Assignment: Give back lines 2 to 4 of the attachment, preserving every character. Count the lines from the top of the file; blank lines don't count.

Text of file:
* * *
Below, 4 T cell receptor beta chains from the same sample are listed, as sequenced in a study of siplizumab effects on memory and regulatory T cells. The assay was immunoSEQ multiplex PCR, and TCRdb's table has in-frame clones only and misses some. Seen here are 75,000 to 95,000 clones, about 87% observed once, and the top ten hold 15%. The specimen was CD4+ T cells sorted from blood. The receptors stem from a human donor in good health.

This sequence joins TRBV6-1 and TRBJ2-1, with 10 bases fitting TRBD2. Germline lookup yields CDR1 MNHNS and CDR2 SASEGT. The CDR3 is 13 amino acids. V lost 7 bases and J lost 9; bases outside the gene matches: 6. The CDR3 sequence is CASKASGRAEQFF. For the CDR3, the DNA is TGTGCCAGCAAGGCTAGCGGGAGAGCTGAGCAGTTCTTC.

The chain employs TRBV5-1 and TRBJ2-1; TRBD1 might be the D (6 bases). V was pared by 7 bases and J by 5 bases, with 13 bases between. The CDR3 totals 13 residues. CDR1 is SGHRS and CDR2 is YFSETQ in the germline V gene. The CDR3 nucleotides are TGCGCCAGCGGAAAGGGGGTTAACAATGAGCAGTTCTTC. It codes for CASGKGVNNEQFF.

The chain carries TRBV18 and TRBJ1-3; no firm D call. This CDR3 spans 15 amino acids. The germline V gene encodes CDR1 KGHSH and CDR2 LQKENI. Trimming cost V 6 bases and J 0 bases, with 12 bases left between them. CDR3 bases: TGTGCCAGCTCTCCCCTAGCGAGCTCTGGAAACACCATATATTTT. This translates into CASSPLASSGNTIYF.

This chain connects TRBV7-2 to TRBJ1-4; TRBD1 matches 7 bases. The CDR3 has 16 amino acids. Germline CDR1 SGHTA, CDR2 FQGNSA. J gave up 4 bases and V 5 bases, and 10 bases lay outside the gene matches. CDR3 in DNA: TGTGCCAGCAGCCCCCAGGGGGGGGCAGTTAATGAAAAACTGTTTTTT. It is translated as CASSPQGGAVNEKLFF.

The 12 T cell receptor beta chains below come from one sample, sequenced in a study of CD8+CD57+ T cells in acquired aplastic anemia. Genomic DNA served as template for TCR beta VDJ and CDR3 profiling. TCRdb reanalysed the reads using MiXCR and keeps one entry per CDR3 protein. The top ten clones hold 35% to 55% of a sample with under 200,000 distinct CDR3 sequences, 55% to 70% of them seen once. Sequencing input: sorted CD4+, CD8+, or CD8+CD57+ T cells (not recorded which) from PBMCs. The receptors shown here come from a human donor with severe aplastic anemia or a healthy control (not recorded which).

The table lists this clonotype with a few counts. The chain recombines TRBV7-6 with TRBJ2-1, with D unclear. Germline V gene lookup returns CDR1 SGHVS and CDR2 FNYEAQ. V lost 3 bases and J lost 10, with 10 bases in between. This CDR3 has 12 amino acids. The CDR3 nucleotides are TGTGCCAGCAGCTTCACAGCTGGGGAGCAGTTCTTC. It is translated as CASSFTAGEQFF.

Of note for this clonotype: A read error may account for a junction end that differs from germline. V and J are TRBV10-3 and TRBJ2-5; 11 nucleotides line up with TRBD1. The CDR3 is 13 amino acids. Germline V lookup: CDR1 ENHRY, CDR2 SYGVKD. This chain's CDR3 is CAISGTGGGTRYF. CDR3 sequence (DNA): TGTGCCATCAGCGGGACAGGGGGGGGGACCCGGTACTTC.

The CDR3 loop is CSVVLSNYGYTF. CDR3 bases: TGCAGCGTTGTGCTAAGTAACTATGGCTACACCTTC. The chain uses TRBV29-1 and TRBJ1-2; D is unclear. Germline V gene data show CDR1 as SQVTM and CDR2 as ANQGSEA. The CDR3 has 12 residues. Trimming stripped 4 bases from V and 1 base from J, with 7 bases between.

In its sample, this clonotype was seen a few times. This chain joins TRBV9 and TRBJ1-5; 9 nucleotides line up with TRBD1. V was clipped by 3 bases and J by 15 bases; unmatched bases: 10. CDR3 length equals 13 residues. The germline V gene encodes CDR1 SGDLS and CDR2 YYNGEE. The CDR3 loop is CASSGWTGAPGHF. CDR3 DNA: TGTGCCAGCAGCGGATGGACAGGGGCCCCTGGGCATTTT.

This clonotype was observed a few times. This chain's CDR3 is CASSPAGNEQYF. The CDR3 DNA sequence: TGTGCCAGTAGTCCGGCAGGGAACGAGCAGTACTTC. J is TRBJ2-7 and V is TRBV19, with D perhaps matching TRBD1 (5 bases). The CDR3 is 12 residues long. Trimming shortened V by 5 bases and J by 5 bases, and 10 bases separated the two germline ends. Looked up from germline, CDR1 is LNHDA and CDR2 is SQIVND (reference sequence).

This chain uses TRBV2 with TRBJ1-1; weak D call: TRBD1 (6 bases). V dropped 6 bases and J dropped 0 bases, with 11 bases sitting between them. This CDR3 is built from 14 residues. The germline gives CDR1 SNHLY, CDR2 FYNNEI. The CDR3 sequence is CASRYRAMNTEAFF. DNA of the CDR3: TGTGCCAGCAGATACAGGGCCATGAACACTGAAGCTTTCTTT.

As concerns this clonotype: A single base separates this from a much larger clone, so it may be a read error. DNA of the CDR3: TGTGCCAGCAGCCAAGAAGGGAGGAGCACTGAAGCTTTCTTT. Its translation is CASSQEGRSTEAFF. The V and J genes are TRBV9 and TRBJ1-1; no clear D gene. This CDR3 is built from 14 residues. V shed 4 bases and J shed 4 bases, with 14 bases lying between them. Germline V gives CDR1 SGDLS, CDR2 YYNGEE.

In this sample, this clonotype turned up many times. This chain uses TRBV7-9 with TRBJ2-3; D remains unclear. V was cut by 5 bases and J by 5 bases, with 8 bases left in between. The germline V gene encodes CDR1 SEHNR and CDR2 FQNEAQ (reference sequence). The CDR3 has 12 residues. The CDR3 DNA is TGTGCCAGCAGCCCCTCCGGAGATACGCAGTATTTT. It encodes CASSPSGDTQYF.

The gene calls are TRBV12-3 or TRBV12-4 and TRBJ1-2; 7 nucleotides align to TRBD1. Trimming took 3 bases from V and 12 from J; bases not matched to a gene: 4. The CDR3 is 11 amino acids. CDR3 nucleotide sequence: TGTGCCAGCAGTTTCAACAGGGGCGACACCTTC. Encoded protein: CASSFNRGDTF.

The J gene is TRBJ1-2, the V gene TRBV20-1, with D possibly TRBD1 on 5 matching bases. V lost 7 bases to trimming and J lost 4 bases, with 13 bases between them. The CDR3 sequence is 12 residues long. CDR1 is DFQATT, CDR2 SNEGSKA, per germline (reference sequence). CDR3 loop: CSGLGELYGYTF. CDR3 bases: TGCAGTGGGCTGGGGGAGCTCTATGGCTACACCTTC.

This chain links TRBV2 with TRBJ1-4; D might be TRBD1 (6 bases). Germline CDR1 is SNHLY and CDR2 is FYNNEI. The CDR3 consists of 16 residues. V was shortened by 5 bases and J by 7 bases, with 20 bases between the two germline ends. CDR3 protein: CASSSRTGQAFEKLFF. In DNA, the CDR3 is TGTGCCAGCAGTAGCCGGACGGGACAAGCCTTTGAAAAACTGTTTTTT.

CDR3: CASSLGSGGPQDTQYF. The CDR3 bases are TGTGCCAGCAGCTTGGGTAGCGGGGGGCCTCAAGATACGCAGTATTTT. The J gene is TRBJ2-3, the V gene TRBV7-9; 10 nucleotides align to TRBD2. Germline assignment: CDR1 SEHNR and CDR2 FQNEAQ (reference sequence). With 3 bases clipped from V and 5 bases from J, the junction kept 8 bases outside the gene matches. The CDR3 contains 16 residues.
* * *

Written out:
This sequence joins TRBV6-1 and TRBJ2-1, with 10 bases fitting TRBD2. Germline lookup yields CDR1 MNHNS and CDR2 SASEGT. The CDR3 is 13 amino acids. V lost 7 bases and J lost 9; bases outside the gene matches: 6. The CDR3 sequence is CASKASGRAEQFF. For the CDR3, the DNA is TGTGCCAGCAAGGCTAGCGGGAGAGCTGAGCAGTTCTTC.

The chain employs TRBV5-1 and TRBJ2-1; TRBD1 might be the D (6 bases). V was pared by 7 bases and J by 5 bases, with 13 bases between. The CDR3 totals 13 residues. CDR1 is SGHRS and CDR2 is YFSETQ in the germline V gene. The CDR3 nucleotides are TGCGCCAGCGGAAAGGGGGTTAACAATGAGCAGTTCTTC. It codes for CASGKGVNNEQFF.

The chain carries TRBV18 and TRBJ1-3; no firm D call. This CDR3 spans 15 amino acids. The germline V gene encodes CDR1 KGHSH and CDR2 LQKENI. Trimming cost V 6 bases and J 0 bases, with 12 bases left between them. CDR3 bases: TGTGCCAGCTCTCCCCTAGCGAGCTCTGGAAACACCATATATTTT. This translates into CASSPLASSGNTIYF.